Document-sharing startup Box.net is getting a major upgrade today. It has always been a site where you can share all kinds of files and documents — but if a co-worker or colleague wanted to actually use those files, they’d have to download them and open them with the right software. Starting today, however, users can view those files online in Box.net, with the company’s new document viewer.
Now, if they don’t want to bother with downloading a file, users can just open it in their web browser. From the demos I’ve seen, the viewer opens files almost instantaneously, beating the time it would take to download and open a file in, say, Microsoft Word, and without any of the garbling or weird formatting that can result when you open a file with software other than the application it was created with — when you open a Word document in Google Docs, for example. There’s also limited interactivity, such as the ability enlarge and click through PowerPoint slides during a live presentation.
“We’ll see really, really high fidelity on 98 percent of the content,” said chief executive Aaron Levie.
Overall, that means more of Box.net’s activity can take place within the browser — unless you want to actually edit the documents, you don’t need download anything or futz with any additional software. The viewer was built with technology from Increo Solutions, a startup that Box acquired last year, and uses Adobe’s Flash technology.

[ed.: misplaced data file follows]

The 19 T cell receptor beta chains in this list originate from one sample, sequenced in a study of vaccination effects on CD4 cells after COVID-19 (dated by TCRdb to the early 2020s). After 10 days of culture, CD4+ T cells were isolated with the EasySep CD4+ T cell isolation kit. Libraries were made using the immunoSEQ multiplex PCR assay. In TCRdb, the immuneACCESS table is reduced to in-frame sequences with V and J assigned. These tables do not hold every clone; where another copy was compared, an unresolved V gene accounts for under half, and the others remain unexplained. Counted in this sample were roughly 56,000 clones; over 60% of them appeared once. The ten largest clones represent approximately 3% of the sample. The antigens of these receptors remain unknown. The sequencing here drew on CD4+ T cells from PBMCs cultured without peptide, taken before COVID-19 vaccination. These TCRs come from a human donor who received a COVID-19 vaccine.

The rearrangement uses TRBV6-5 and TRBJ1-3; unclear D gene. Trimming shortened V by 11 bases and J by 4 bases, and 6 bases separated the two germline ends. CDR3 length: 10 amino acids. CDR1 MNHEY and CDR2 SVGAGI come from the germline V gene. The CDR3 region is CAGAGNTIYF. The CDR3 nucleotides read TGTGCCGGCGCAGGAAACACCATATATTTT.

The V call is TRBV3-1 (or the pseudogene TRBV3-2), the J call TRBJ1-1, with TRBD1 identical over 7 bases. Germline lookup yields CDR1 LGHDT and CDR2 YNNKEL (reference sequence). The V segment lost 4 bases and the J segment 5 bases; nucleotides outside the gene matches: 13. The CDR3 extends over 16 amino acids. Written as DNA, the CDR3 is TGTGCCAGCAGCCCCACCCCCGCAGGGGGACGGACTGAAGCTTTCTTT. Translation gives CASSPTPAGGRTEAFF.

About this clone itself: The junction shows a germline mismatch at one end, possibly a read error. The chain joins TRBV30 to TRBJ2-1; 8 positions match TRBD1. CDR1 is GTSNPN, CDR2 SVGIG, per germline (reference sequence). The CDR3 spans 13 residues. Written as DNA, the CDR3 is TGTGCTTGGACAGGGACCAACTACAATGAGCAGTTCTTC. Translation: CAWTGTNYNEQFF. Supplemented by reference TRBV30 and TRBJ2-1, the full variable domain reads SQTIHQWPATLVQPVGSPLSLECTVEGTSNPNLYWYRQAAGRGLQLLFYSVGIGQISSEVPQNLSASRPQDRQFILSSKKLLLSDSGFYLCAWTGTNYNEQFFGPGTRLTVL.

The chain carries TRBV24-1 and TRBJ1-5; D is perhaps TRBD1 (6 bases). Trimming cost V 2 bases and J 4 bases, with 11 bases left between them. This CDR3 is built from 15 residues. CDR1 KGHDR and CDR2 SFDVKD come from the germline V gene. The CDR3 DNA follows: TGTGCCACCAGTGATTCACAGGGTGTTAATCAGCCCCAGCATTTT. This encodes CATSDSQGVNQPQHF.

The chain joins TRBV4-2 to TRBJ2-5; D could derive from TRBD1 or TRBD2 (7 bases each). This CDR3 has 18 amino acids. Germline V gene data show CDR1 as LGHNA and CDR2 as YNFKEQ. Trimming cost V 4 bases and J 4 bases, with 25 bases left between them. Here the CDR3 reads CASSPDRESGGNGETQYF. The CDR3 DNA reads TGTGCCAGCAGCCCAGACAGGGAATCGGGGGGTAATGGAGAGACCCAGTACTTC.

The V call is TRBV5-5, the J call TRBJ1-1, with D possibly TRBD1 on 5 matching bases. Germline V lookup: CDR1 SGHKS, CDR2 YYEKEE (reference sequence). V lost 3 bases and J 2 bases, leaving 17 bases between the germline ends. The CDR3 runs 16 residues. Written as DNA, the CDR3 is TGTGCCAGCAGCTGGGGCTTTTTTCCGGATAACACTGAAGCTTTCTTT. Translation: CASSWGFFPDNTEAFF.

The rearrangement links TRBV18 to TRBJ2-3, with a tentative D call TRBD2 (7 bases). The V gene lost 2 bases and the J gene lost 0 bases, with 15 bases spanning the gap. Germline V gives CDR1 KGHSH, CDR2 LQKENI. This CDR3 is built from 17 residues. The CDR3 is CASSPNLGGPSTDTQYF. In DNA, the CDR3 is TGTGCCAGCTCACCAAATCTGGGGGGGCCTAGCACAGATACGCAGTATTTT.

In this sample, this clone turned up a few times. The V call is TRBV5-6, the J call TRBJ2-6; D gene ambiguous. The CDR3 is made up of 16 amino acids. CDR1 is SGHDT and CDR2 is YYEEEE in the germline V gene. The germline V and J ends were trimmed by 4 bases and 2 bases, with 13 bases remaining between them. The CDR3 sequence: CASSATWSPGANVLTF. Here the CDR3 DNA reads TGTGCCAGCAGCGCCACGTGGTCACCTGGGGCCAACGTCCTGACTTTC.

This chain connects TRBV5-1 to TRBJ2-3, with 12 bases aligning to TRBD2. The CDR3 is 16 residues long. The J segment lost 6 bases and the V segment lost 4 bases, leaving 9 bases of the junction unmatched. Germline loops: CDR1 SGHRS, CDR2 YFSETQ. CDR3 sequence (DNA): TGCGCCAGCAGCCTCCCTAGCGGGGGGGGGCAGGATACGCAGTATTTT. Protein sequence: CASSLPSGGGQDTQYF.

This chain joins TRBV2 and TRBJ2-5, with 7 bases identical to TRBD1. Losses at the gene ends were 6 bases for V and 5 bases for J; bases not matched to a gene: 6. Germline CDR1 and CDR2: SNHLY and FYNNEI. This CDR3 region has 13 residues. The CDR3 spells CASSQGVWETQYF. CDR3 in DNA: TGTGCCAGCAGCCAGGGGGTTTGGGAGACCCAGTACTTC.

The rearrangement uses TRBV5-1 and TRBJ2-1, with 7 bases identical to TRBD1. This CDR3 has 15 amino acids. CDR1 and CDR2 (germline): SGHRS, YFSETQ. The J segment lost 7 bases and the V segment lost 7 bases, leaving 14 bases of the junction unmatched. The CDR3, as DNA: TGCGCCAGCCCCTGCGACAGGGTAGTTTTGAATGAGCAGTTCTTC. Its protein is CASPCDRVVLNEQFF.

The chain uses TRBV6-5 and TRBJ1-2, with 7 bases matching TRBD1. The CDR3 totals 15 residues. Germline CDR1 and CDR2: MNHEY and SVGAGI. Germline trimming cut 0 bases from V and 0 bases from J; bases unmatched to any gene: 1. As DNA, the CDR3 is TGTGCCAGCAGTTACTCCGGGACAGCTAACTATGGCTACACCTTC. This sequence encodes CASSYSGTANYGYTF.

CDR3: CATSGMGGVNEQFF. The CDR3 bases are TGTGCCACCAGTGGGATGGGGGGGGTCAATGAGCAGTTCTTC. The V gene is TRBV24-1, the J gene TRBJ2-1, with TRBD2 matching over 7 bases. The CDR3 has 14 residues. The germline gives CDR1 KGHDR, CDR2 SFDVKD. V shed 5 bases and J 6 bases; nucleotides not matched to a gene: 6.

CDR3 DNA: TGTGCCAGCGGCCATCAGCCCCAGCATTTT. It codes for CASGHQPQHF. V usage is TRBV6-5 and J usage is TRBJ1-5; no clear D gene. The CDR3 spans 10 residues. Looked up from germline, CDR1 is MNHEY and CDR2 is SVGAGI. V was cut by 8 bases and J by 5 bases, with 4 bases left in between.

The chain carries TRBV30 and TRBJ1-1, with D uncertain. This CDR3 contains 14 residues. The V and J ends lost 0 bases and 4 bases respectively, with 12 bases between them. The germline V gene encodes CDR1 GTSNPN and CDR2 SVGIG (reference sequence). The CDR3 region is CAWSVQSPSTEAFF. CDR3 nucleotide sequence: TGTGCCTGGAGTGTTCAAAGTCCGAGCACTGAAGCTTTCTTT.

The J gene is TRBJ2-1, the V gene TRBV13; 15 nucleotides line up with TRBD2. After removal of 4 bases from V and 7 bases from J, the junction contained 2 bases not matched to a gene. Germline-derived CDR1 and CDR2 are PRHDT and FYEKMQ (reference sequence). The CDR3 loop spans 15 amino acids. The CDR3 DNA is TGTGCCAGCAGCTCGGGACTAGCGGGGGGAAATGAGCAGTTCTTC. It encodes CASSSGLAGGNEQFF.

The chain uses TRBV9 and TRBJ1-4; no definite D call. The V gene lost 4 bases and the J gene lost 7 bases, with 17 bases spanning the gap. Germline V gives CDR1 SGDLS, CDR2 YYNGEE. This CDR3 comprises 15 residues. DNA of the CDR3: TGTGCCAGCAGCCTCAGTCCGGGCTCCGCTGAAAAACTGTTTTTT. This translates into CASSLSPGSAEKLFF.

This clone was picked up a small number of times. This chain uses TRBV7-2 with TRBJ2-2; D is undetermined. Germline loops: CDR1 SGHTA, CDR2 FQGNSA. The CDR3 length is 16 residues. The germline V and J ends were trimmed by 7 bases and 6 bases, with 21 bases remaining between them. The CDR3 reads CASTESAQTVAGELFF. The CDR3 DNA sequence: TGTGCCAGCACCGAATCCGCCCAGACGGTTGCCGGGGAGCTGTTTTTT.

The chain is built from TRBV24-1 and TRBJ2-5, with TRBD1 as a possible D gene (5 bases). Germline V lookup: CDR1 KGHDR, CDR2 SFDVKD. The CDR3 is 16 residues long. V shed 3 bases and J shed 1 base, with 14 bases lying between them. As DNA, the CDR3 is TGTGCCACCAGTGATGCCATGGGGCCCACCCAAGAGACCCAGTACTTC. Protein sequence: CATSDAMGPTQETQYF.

Going forward, Box plans to add the ability to embed documents on other sites, to present analytics data about how people are viewing the documents, and even to provide some collaboration features within the documents, so you can not only read those documents in your browser, but also edit them with your teammates.
The Palo Alto, Calif. startup’s new features come a week after Google showed signs that it might become more competitive in this market, by adding the ability to upload and share files in Google Docs. But Box.net Vice President of Marketing Jen Grant (who was previously head of marketing for Google Apps) noted that Google hasn’t announced any serious content management features — no real workflow around managing documents or administrative support for tracking the files.
“Google Apps is a great Microsoft Exchange replacement, with its email and calendar combo,” Grant said. “We, on the other hand, are a cloud content management system, and a great replacement for Microsoft Sharepoint. Together, we think we can be a viable solution to replace the Microsoft stack.”
VentureBeat's mission is to be a digital town square for technical decision-makers to gain knowledge about transformative enterprise technology and transact. Discover our Briefings.